By Kabir Chibber
Business reporter, BBC News
Bernard Madoff's journey has taken him from humble beginnings to becoming a wealthy US financier, and now to a man facing the rest of his life in prison.
The shock generated by the news that Madoff had masterminded the biggest Ponzi schemes in US history shows just how much respect he had in New York and beyond.
The fraudster began his financial career at the age of 22 with $5,000 (£3,600) put together from summer holiday jobs such as working as a garden sprinkler installer in the New York borough of Queens before setting up Bernard L Madoff Investment Securities in 1960.
He was well known on Wall Street as his firm became one of the biggest market-makers - matching up buyers and sellers of stocks - and eventually served as chairman of the Nasdaq stock exchange.
He seemed, by all accounts, to be one of the elite that he stole from.
Madoff lived in his $7m Manhattan apartment most of the time, but also owned a mansion in Florida and a 55-ft fishing boat called Bull.
Madoff's home in Palm Beach lies empty
Though he managed money from institutions and banks, many of Madoff's clients were wealthy individuals he met in exclusive country clubs up and down the East Coast. Many of his biggest clients came from Palm Beach Country Club in Florida.
His appeal to some of the richest men and women in the country lay in his relaxed confidence. Madoff appears to have cultivated the air of a brilliant financial mind, which won over the people into whose ears he whispered at golf clubs.
Access to his funds was considered exclusive. Madoff chose his clients, not the other way around.
He was a philanthropist as well, which helped to maintain his position in high society. The charities, in turn, trusted their money to him.
One executive interviewed by the New York Times referred to him as "the Jewish T-bill," short for the almost risk-free US Treasury bill, because "he was that safe".
A sculptor created a Madoff-shaped piggy bank that won't give money back
Accordingly, the close-knit Jewish community in New York and Florida has felt particularly betrayed by a man who served on the board of Yeshiva University and was a former treasurer of the American Jewish Congress. The Jewish Federation of Greater Washington, for example, had $10m invested with Madoff.
His various funds promised, and delivered, annual returns of over 10%. The court filing against him said he promised certain clients up to at least 46%.
But Madoff never told his clients how he made his incredible returns, not the highest on Wall Street but some of the most consistent.
US authorities say it was a Ponzi scheme, where money from new investors is used to pay off the old investors rather than any real returns.
Among those hurt were Elie Wiesel, the Nobel Peace Prize laureate; he lost his life savings and his charity lost $15.2 million. The Wilpons, who own a large part of the New York Mets baseball team, also lost huge amounts of money.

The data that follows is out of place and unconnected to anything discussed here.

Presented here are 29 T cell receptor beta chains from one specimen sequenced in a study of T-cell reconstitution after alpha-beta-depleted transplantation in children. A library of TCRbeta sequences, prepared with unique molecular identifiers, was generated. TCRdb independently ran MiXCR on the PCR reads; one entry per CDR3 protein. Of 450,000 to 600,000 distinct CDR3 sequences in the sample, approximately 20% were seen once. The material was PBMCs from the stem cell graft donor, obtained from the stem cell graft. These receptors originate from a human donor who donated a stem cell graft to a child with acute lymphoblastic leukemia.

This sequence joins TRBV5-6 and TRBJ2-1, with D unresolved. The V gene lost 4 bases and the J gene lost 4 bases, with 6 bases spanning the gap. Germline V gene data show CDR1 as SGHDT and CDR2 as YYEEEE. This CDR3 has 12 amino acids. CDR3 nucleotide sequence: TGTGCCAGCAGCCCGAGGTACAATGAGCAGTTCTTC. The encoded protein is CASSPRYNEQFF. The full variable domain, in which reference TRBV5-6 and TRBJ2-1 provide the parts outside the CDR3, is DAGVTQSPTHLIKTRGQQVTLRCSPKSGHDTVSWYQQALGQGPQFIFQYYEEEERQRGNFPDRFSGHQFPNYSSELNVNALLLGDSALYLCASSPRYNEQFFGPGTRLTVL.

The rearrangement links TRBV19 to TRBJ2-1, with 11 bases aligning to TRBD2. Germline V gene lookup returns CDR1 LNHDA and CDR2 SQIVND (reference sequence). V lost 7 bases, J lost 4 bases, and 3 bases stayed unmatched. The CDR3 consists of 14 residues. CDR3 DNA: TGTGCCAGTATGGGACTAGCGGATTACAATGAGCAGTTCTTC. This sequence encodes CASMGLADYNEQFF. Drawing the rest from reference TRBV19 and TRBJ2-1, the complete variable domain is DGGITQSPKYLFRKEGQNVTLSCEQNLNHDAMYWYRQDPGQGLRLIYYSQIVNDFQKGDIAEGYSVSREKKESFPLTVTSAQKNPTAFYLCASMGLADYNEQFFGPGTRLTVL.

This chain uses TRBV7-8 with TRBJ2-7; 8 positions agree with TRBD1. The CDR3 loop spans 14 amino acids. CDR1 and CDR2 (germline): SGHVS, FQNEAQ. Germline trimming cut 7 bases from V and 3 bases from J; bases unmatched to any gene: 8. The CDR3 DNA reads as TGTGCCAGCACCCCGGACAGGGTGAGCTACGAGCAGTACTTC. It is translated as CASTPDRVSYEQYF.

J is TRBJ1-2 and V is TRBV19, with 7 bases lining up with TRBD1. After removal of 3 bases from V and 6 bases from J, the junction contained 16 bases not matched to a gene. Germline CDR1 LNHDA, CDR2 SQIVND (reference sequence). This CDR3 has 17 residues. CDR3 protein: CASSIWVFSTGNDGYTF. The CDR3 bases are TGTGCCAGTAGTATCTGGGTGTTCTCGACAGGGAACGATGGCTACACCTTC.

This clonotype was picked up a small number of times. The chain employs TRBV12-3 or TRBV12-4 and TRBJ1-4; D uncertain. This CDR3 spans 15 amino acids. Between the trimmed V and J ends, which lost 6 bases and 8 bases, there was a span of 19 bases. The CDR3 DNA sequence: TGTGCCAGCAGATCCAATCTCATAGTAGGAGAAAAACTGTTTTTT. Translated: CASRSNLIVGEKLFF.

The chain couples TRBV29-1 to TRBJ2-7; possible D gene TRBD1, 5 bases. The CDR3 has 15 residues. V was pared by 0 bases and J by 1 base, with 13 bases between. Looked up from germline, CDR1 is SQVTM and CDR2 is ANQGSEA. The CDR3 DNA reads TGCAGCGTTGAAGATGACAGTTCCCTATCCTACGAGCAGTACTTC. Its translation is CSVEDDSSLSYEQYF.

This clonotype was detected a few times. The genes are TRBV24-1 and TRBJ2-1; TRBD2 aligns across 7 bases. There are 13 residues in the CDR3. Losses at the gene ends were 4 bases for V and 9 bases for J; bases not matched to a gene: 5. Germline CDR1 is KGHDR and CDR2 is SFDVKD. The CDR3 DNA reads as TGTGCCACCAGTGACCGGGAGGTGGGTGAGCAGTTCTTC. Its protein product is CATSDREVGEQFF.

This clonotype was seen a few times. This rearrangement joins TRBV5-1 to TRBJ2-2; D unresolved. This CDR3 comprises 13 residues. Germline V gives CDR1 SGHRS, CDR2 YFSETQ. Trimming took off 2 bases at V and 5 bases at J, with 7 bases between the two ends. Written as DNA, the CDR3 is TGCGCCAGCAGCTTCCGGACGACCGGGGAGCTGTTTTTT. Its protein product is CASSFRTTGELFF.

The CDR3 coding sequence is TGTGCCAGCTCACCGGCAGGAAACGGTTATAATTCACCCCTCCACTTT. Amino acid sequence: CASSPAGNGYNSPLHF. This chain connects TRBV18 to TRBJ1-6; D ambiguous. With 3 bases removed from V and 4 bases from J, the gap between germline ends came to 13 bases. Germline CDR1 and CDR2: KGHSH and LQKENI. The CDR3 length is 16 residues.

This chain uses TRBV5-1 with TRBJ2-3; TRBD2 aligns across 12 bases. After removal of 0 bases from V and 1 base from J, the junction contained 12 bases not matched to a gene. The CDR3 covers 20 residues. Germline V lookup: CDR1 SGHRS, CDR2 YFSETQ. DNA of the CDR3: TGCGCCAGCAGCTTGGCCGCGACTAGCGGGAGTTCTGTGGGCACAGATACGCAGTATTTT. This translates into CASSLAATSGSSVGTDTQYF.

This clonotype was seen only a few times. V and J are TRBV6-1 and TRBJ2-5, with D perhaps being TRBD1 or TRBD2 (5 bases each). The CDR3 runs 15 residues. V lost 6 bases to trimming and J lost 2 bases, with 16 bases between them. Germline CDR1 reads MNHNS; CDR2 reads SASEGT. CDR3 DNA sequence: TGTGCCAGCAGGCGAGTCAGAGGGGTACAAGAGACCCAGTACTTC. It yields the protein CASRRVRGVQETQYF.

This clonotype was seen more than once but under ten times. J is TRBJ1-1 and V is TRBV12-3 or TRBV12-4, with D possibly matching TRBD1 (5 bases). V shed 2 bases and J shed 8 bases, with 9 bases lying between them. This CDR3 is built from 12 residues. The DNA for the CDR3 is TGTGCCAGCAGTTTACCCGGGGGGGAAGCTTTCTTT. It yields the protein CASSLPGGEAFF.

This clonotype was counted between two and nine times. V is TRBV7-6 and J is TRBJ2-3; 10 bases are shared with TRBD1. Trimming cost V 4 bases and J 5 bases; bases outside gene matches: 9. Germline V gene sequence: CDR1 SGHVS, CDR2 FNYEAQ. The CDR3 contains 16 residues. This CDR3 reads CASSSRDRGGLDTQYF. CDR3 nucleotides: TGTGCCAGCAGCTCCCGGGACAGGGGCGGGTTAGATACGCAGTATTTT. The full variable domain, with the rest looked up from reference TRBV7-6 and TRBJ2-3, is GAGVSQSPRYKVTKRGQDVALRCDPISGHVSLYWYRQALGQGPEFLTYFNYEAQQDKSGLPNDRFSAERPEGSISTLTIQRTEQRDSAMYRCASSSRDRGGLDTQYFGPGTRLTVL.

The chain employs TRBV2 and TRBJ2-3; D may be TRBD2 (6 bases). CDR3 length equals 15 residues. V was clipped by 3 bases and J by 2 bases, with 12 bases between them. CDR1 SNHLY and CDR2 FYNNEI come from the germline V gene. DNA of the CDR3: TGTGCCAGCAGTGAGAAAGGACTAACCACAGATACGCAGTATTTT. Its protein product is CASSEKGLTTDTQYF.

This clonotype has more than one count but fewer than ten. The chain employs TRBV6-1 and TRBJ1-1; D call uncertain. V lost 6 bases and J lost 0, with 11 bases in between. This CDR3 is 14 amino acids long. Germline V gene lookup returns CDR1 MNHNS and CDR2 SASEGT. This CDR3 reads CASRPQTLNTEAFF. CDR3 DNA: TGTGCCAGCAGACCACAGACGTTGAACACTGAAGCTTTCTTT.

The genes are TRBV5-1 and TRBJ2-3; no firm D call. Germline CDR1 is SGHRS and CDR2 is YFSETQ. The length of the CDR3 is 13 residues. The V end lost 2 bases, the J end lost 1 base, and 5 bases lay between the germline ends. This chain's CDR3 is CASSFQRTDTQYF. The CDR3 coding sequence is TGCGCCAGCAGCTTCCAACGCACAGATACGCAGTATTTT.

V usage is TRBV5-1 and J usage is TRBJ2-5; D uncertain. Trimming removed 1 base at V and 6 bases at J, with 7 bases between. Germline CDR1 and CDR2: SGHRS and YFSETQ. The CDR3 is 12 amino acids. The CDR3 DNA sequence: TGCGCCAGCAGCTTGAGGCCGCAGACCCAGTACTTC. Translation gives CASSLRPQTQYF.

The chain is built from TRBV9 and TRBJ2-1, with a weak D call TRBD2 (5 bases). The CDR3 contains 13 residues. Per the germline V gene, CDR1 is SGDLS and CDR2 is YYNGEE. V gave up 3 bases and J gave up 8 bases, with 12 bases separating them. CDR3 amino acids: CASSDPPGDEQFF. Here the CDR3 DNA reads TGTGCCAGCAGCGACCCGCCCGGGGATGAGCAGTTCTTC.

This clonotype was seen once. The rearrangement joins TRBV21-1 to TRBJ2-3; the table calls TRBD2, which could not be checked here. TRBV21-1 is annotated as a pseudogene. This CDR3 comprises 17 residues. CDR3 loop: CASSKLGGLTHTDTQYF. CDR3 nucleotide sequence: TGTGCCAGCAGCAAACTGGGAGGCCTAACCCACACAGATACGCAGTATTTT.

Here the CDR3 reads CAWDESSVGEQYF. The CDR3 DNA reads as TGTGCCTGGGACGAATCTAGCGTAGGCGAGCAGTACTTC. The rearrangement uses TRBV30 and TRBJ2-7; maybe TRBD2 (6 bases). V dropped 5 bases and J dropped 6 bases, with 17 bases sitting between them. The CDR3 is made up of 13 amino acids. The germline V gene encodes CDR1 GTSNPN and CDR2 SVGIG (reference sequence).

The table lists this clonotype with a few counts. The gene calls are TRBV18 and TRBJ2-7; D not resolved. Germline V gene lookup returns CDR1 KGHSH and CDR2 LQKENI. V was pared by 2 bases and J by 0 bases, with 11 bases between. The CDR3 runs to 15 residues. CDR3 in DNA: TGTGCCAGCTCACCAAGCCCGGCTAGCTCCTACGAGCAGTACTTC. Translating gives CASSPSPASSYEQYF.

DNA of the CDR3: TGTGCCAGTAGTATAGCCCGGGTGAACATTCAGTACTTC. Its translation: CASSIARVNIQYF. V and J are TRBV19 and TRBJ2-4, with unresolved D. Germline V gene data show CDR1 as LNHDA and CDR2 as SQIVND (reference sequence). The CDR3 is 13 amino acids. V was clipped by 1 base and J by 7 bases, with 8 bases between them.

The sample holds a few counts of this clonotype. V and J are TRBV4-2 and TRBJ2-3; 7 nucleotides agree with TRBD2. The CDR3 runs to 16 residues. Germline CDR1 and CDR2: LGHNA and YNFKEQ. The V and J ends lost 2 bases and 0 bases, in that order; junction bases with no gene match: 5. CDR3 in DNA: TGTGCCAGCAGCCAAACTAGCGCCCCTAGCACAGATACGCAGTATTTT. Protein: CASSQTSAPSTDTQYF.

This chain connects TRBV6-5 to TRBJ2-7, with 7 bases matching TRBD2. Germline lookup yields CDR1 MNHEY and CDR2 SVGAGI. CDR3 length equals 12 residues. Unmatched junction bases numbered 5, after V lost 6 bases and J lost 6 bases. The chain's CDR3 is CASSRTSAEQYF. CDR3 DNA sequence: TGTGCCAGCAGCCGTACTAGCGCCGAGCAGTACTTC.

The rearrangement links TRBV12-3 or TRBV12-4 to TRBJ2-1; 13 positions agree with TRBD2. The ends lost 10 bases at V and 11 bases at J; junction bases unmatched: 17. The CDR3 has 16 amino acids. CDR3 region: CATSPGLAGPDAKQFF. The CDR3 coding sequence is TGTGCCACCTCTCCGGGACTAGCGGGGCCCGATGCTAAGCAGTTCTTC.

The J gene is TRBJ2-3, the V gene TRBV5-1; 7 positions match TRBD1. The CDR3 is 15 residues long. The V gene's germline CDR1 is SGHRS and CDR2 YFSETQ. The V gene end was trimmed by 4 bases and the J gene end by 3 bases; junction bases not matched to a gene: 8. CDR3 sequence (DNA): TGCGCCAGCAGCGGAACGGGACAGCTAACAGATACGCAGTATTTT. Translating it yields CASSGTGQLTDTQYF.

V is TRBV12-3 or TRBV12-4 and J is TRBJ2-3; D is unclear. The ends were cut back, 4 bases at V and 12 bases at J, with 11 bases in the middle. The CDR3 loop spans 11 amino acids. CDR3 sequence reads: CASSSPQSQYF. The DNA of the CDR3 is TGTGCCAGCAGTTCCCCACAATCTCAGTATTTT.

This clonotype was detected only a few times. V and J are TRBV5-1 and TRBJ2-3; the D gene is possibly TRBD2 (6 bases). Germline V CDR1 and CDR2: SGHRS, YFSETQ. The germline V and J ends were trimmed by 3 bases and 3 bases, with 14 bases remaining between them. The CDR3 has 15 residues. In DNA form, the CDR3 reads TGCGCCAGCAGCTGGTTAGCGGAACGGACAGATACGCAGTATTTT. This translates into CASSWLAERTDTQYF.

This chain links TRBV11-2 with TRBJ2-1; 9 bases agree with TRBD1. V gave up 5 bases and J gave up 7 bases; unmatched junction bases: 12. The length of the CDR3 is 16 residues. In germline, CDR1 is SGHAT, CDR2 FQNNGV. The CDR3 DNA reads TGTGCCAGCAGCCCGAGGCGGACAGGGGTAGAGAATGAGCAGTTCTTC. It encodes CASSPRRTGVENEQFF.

Reports say that Steven Spielberg's charity, the Wunderkinder Foundation, invested nearly 70% of its money with Madoff.
Besides high-worth individuals, even more money came to Madoff through investment advisory firms, pouring their money into his growing collection of hedge funds over the years.
Spanish bank Banco Santander said one its Swiss subsidiaries lost $3bn, while BNP Paribas said it had 350m euros in trades and loans to hedge funds that in turn invested with Madoff's funds. British banking giant HSBC is also in the same situation.
One of the key issues now is how no-one noticed what was going on. Madoff's firm was investigated eight times by the US Securities and Exchange Commission over the past 16 years.
Harry Markopoulos worked for a rival firm and tried to simulate the returns that Madoff made. He couldn't. Mr Markopoulos came to the conclusion that something was very wrong with Madoff's funds.
Mr Markopoulos complained to the SEC several times from 2001 onwards. Even after he left that firm, he devoted his energies to uncovering what was at the heart of Madoff's amazing returns.
In 2005, Mr Markopoulos gave the SEC in New York a 21-page document. He concluded that Bernard L Madoff Investment Securities "is the world's largest Ponzi scheme."
The SEC's conclusion? "The staff found no evidence of fraud," a memo said. All they concluded was that Mr Madoff violated securities regulations by operating as an unregistered adviser.
'No innocent explanation'
As it goes, the end for Madoff came swiftly last December.
Investors, hurt by the financial downturn, had asked to withdraw about $7bn from his funds and he couldn't find the money to cover it.
On 9 December, alarm bells went off when Madoff asked to pay the employee bonuses early. On 10 December, he asked two senior employees to come to his Manhattan apartment.
There, according to court filings, Madoff told them his securities firm, which had paid out billions over the years, was "all just one big lie" and "basically, a giant Ponzi scheme".
Had the financial downturn not happened last year, who knows how long the scheme would have lasted.
Madoff told the stunned employees that he planned to turn himself in in one week but would first pay some employees and his family with the $300m he had left.
It was not to be. Agents from the Federal Bureau of Investigation visited him on 11 December. The FBI agent asked him if there was a way to explain away the losses. "There is no innocent explanation," Madoff told him.
He told the FBI agent he was "broke" and expected to go to jail.
That, and Thursday's guilty plea, may turn out to be the most honest words Madoff ever said.